by Ricardo L Gilmore, Esq., and Michael J Roper, Esq.
Published in FAHROgram November/December 2014

As Florida public employers, housing authorities should be aware of a recent case regarding the constitutionality of a governmental body’s personnel policy that mandated drug testing for all job applicants. See Voss v. City of Key West, 2014 WL 1883588 (S.D. Fla. May 9, 2014). In our experience, many public housing authorities have a similar policy of testing all job applicants across-the-board, and this new decision warrants a careful review of those common employment practices.

Michael J. Roper, Esq., of Bell & Roper, PA, in Orlando, performs quite a bit of insurance defense work for housing authorities we work with here in Florida. He brought this important case to my attention a few months ago, and several of you have asked how to proceed with pre-employment drug testing given this ruling. Much of the analysis that follows was supplied by Mr. Roper, and I want to thank him at the outset for allowing me to use, modify and supplement his expert analysis on this matter.

In Voss, supra, the City of Key West had implemented a drug-free workplace policy that provided for 1) postoffer testing for all applicants for employment; 2) reasonable suspicion testing; and 3) random testing for “safety sensitive” positions. The plaintiff applied for and was offered the newly created position of solid waste coordinator (coordinator) contingent, in part, upon her submission of a urine sample an d a successful completion of a standard drug screen. The plaintiff signed an employee acknowledgement agreement reflecting her agreement to submit voluntarily to the test and her understanding that her refusal to test would disqualify her from employment. Thereafter, the plaintiff refused to submit to the drug test and instead went directly to the city attorney and objected to undergoing the pre-employment drug screen. Due to her refusal to submit to the drug test, the position was offered to, and accepted by, another candidate.

The plaintiff then filed suit against the city alleging that the requirement for her to undergo a mandatory drug test violated her civil rights. In ruling upon the plaintiff’s motion for summary judgment, the U.S. District Court for the Southern District of Florida, Key West Division, first of all noted the well-settled precedent that drug testing that utilizes urinalysis is a “search” that falls within the ambit of the Fourth and Fourteenth amendments. As such, in order to be “reasonable,” the search must ordinarily be based upon an individualized suspicion of wrongdoing. However, the U.S. Supreme Court has recognized exceptions to that rule where the government proffers a “special need” or an “important governmental interest” that is furthered by the minimal intrusion.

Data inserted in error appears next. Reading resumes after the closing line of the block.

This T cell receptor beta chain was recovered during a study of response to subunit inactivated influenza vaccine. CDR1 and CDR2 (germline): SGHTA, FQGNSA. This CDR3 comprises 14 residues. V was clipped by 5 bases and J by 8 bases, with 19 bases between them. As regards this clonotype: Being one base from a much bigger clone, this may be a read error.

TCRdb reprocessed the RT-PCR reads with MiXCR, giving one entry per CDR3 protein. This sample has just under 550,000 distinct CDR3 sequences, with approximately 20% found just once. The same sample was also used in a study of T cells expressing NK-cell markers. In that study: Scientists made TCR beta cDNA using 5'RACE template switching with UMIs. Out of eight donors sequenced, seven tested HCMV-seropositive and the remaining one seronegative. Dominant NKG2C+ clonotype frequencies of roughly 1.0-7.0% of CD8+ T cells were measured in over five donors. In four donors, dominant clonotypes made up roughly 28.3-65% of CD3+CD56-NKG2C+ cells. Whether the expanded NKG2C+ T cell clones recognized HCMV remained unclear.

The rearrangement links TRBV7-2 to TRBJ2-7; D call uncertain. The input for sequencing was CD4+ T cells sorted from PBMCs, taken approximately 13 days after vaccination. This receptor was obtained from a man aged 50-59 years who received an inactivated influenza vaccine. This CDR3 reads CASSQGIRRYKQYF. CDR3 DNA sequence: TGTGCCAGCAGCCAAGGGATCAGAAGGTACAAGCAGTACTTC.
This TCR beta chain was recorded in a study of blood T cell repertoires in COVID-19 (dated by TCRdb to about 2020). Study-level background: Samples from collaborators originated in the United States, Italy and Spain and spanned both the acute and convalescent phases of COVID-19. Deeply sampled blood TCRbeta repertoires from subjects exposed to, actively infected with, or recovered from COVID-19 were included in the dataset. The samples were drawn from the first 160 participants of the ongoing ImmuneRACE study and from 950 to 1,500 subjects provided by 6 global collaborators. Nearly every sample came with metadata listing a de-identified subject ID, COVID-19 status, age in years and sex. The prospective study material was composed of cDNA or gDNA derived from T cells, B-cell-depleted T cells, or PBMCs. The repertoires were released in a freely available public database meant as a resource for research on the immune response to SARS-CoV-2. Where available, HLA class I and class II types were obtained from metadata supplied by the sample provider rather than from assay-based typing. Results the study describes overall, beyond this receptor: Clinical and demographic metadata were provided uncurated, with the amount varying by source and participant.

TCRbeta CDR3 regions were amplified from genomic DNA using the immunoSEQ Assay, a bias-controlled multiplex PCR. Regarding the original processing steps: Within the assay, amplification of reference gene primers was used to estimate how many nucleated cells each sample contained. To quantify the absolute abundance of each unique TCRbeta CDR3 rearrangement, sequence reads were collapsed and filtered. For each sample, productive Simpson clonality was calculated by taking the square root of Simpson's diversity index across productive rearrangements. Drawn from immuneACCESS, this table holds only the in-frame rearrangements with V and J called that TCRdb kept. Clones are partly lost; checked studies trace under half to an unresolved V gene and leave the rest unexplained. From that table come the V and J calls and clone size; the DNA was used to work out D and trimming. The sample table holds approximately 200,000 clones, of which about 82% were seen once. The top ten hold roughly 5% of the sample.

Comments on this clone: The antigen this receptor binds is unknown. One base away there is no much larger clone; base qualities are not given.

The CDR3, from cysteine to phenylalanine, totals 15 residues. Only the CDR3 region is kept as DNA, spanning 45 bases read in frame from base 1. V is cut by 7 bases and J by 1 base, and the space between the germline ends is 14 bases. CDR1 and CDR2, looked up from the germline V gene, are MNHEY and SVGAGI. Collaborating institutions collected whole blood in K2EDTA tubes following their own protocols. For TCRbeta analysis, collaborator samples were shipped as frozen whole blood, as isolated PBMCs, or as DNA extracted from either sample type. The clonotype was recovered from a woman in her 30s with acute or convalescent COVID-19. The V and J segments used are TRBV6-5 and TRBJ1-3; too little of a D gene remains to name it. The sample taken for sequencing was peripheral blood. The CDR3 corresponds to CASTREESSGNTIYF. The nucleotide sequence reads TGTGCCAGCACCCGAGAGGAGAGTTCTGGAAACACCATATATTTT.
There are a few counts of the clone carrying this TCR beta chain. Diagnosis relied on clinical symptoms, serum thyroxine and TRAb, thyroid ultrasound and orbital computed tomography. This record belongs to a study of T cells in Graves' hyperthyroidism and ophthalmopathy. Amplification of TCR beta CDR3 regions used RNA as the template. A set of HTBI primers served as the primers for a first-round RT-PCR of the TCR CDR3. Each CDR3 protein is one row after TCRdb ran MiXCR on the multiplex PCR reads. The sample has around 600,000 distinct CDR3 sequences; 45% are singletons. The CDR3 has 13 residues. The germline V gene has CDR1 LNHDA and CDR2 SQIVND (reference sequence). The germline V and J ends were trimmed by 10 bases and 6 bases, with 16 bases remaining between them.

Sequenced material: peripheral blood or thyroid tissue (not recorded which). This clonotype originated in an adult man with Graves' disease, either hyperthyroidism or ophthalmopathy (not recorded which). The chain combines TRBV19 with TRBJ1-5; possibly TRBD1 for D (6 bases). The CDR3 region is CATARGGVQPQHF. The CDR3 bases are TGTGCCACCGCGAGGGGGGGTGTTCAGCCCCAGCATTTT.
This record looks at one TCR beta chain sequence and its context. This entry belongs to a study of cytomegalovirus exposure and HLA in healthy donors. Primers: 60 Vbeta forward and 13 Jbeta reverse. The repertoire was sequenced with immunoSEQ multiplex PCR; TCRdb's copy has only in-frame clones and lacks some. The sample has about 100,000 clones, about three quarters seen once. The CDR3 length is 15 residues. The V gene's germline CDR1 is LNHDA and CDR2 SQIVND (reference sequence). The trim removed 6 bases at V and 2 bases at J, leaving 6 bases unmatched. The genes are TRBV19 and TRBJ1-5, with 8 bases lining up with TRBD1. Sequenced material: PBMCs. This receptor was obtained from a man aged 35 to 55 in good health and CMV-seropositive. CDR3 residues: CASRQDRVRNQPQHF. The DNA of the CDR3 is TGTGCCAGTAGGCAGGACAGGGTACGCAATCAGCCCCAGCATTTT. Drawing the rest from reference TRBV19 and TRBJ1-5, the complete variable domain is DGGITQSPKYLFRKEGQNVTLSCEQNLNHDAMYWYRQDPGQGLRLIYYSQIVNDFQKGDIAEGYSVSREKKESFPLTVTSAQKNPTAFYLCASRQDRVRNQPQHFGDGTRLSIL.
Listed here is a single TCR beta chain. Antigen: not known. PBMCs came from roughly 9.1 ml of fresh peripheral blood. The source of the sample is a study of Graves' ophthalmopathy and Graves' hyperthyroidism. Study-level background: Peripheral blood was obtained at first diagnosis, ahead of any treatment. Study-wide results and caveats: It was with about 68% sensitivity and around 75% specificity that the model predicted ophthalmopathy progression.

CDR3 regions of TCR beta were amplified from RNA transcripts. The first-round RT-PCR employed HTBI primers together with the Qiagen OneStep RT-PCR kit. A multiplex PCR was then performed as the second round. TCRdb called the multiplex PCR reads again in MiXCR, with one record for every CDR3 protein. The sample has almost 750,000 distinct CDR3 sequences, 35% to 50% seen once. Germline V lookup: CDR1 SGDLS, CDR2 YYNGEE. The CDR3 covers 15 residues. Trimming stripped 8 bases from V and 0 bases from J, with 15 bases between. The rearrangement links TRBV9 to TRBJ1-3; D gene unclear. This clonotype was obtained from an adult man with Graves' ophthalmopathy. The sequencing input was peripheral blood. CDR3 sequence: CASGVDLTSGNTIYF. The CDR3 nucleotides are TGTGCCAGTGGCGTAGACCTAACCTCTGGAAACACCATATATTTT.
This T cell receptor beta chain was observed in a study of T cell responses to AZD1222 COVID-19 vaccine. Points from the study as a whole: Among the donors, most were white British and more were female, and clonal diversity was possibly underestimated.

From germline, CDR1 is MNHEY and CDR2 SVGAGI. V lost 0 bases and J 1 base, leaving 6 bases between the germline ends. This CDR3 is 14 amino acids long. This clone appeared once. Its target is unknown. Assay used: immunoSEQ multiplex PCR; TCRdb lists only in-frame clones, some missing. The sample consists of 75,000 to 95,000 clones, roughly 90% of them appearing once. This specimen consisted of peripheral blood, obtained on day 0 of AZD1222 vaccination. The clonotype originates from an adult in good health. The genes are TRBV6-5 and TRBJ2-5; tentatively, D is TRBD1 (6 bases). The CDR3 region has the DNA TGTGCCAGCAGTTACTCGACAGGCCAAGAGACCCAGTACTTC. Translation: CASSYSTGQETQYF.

Accordingly, the city proffered two alternative “important governmental interests” in an effort to justify the suspicionless testing of job applicants. First, the city argued that it had an important interest in the “.-. safe, effective and efficient delivery of public services.” Second, the city argued that the position was “safety sensitive” because the coordinator must occasionally supervise the transfer station and give presentations to school-aged children.

The district court, relying primarily upon the Supreme Court’s decision in Chandler v Miller, 520 U.S. 305 (1997), rejected the city’s argument regarding the safe and effective delivery of services as being merely a “symbolic” interest and therefore insufficient to justify the search. The court indicated that there was no record evidence of a serious problem with drug abuse amongst job applicants or city employees, which might serve to justify the suspicionless testing regimen.

The court also rejected the city’s argument that the coordinator position was “safety sensitive,” so as to justify the testing. The court analyzed the essential requirements of the job and concluded that the coordinator was really not actively engaged in safety-related duties. The court also distinguished this case from Skinner v. Railway Labor Executives’ Association, 489 U.S. 602 (1989), which found that certain “surpassing safety interests” would justify suspicionless drug testing. In Skinner, the court was presented with evidence that on-the-job intoxication resulted in multiple fatalities and other injuries over a 10-year period. In Voss, the city was unable to produce any such similar history of accidents or injuries in the solid waste department resulting from intoxication.